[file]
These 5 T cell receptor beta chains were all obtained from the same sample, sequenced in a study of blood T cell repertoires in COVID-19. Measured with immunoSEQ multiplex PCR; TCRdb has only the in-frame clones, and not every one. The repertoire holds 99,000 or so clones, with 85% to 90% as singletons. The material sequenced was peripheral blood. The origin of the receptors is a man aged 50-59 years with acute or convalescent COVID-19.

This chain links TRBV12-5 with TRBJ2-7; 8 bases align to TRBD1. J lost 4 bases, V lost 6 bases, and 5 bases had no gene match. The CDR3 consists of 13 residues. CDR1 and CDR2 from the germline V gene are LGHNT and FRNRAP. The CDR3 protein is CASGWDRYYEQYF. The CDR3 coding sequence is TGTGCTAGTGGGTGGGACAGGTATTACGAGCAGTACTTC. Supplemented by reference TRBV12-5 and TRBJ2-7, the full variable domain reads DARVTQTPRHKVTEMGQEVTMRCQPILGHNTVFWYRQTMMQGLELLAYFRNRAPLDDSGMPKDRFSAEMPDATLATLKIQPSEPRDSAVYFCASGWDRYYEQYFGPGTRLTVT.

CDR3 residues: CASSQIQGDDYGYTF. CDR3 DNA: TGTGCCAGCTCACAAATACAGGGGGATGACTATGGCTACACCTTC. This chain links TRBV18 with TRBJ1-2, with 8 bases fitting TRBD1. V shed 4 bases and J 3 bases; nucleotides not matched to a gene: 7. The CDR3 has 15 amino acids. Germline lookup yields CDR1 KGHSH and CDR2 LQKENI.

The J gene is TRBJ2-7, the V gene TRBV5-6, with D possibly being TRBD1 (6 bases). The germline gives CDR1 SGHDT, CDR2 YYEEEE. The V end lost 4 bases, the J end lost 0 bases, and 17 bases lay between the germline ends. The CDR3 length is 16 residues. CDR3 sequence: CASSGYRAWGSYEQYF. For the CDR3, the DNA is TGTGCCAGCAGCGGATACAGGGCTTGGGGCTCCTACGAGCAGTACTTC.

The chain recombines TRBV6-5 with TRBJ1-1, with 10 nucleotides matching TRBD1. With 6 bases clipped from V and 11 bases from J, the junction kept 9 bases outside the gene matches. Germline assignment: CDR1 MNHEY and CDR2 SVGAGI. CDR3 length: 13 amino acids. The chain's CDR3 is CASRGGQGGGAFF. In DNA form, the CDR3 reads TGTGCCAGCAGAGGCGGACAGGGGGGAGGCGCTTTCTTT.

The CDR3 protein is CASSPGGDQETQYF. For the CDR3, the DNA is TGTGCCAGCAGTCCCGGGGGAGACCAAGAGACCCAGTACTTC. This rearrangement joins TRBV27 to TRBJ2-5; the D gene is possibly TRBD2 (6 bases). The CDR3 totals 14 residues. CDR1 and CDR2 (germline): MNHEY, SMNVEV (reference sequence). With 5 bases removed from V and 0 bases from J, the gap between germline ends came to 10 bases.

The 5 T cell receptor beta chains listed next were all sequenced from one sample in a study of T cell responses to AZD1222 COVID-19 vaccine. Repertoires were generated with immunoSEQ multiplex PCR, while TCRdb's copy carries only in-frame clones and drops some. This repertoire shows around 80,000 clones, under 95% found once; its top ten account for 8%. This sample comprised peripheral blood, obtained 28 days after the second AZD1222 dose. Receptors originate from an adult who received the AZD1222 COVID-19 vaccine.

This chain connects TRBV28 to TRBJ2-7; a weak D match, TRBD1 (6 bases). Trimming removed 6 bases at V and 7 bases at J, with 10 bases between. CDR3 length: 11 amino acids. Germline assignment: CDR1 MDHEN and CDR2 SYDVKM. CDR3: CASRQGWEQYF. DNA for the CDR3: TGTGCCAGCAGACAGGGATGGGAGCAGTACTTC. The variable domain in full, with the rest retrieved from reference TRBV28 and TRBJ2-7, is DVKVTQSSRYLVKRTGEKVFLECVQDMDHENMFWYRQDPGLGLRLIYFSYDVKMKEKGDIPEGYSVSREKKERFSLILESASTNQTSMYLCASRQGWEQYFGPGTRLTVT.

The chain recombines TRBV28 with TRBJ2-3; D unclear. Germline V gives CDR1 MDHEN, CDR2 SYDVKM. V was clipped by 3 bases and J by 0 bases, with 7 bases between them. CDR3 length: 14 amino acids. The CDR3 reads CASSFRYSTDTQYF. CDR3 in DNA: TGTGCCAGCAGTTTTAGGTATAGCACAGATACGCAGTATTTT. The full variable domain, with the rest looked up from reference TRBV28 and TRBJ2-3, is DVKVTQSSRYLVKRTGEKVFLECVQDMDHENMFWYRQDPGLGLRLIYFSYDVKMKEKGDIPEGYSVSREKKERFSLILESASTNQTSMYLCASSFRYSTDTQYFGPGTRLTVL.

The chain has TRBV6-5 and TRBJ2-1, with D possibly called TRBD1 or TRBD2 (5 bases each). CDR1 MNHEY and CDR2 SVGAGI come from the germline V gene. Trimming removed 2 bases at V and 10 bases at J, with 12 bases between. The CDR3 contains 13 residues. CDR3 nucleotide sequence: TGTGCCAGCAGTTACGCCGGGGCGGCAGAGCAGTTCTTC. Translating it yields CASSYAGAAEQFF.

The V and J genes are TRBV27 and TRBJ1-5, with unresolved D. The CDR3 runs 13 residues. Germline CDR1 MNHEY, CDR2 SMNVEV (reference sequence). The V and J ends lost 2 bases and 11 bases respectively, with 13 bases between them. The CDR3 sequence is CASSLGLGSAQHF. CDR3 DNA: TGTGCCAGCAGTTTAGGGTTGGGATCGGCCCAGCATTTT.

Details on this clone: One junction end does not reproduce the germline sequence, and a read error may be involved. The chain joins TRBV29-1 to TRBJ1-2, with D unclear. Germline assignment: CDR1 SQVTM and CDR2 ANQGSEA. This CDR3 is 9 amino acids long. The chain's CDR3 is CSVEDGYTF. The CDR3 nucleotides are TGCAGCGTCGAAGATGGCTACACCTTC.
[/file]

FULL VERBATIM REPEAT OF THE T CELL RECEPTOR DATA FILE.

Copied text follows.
These 5 T cell receptor beta chains were all obtained from the same sample, sequenced in a study of blood T cell repertoires in COVID-19. Measured with immunoSEQ multiplex PCR; TCRdb has only the in-frame clones, and not every one. The repertoire holds 99,000 or so clones, with 85% to 90% as singletons. The material sequenced was peripheral blood. The origin of the receptors is a man aged 50-59 years with acute or convalescent COVID-19.

This chain links TRBV12-5 with TRBJ2-7; 8 bases align to TRBD1. J lost 4 bases, V lost 6 bases, and 5 bases had no gene match. The CDR3 consists of 13 residues. CDR1 and CDR2 from the germline V gene are LGHNT and FRNRAP. The CDR3 protein is CASGWDRYYEQYF. The CDR3 coding sequence is TGTGCTAGTGGGTGGGACAGGTATTACGAGCAGTACTTC. Supplemented by reference TRBV12-5 and TRBJ2-7, the full variable domain reads DARVTQTPRHKVTEMGQEVTMRCQPILGHNTVFWYRQTMMQGLELLAYFRNRAPLDDSGMPKDRFSAEMPDATLATLKIQPSEPRDSAVYFCASGWDRYYEQYFGPGTRLTVT.

CDR3 residues: CASSQIQGDDYGYTF. CDR3 DNA: TGTGCCAGCTCACAAATACAGGGGGATGACTATGGCTACACCTTC. This chain links TRBV18 with TRBJ1-2, with 8 bases fitting TRBD1. V shed 4 bases and J 3 bases; nucleotides not matched to a gene: 7. The CDR3 has 15 amino acids. Germline lookup yields CDR1 KGHSH and CDR2 LQKENI.

The J gene is TRBJ2-7, the V gene TRBV5-6, with D possibly being TRBD1 (6 bases). The germline gives CDR1 SGHDT, CDR2 YYEEEE. The V end lost 4 bases, the J end lost 0 bases, and 17 bases lay between the germline ends. The CDR3 length is 16 residues. CDR3 sequence: CASSGYRAWGSYEQYF. For the CDR3, the DNA is TGTGCCAGCAGCGGATACAGGGCTTGGGGCTCCTACGAGCAGTACTTC.

The chain recombines TRBV6-5 with TRBJ1-1, with 10 nucleotides matching TRBD1. With 6 bases clipped from V and 11 bases from J, the junction kept 9 bases outside the gene matches. Germline assignment: CDR1 MNHEY and CDR2 SVGAGI. CDR3 length: 13 amino acids. The chain's CDR3 is CASRGGQGGGAFF. In DNA form, the CDR3 reads TGTGCCAGCAGAGGCGGACAGGGGGGAGGCGCTTTCTTT.

The CDR3 protein is CASSPGGDQETQYF. For the CDR3, the DNA is TGTGCCAGCAGTCCCGGGGGAGACCAAGAGACCCAGTACTTC. This rearrangement joins TRBV27 to TRBJ2-5; the D gene is possibly TRBD2 (6 bases). The CDR3 totals 14 residues. CDR1 and CDR2 (germline): MNHEY, SMNVEV (reference sequence). With 5 bases removed from V and 0 bases from J, the gap between germline ends came to 10 bases.

The 5 T cell receptor beta chains listed next were all sequenced from one sample in a study of T cell responses to AZD1222 COVID-19 vaccine. Repertoires were generated with immunoSEQ multiplex PCR, while TCRdb's copy carries only in-frame clones and drops some. This repertoire shows around 80,000 clones, under 95% found once; its top ten account for 8%. This sample comprised peripheral blood, obtained 28 days after the second AZD1222 dose. Receptors originate from an adult who received the AZD1222 COVID-19 vaccine.

This chain connects TRBV28 to TRBJ2-7; a weak D match, TRBD1 (6 bases). Trimming removed 6 bases at V and 7 bases at J, with 10 bases between. CDR3 length: 11 amino acids. Germline assignment: CDR1 MDHEN and CDR2 SYDVKM. CDR3: CASRQGWEQYF. DNA for the CDR3: TGTGCCAGCAGACAGGGATGGGAGCAGTACTTC. The variable domain in full, with the rest retrieved from reference TRBV28 and TRBJ2-7, is DVKVTQSSRYLVKRTGEKVFLECVQDMDHENMFWYRQDPGLGLRLIYFSYDVKMKEKGDIPEGYSVSREKKERFSLILESASTNQTSMYLCASRQGWEQYFGPGTRLTVT.

The chain recombines TRBV28 with TRBJ2-3; D unclear. Germline V gives CDR1 MDHEN, CDR2 SYDVKM. V was clipped by 3 bases and J by 0 bases, with 7 bases between them. CDR3 length: 14 amino acids. The CDR3 reads CASSFRYSTDTQYF. CDR3 in DNA: TGTGCCAGCAGTTTTAGGTATAGCACAGATACGCAGTATTTT. The full variable domain, with the rest looked up from reference TRBV28 and TRBJ2-3, is DVKVTQSSRYLVKRTGEKVFLECVQDMDHENMFWYRQDPGLGLRLIYFSYDVKMKEKGDIPEGYSVSREKKERFSLILESASTNQTSMYLCASSFRYSTDTQYFGPGTRLTVL.

The chain has TRBV6-5 and TRBJ2-1, with D possibly called TRBD1 or TRBD2 (5 bases each). CDR1 MNHEY and CDR2 SVGAGI come from the germline V gene. Trimming removed 2 bases at V and 10 bases at J, with 12 bases between. The CDR3 contains 13 residues. CDR3 nucleotide sequence: TGTGCCAGCAGTTACGCCGGGGCGGCAGAGCAGTTCTTC. Translating it yields CASSYAGAAEQFF.

The V and J genes are TRBV27 and TRBJ1-5, with unresolved D. The CDR3 runs 13 residues. Germline CDR1 MNHEY, CDR2 SMNVEV (reference sequence). The V and J ends lost 2 bases and 11 bases respectively, with 13 bases between them. The CDR3 sequence is CASSLGLGSAQHF. CDR3 DNA: TGTGCCAGCAGTTTAGGGTTGGGATCGGCCCAGCATTTT.

Details on this clone: One junction end does not reproduce the germline sequence, and a read error may be involved. The chain joins TRBV29-1 to TRBJ1-2, with D unclear. Germline assignment: CDR1 SQVTM and CDR2 ANQGSEA. This CDR3 is 9 amino acids long. The chain's CDR3 is CSVEDGYTF. The CDR3 nucleotides are TGCAGCGTCGAAGATGGCTACACCTTC.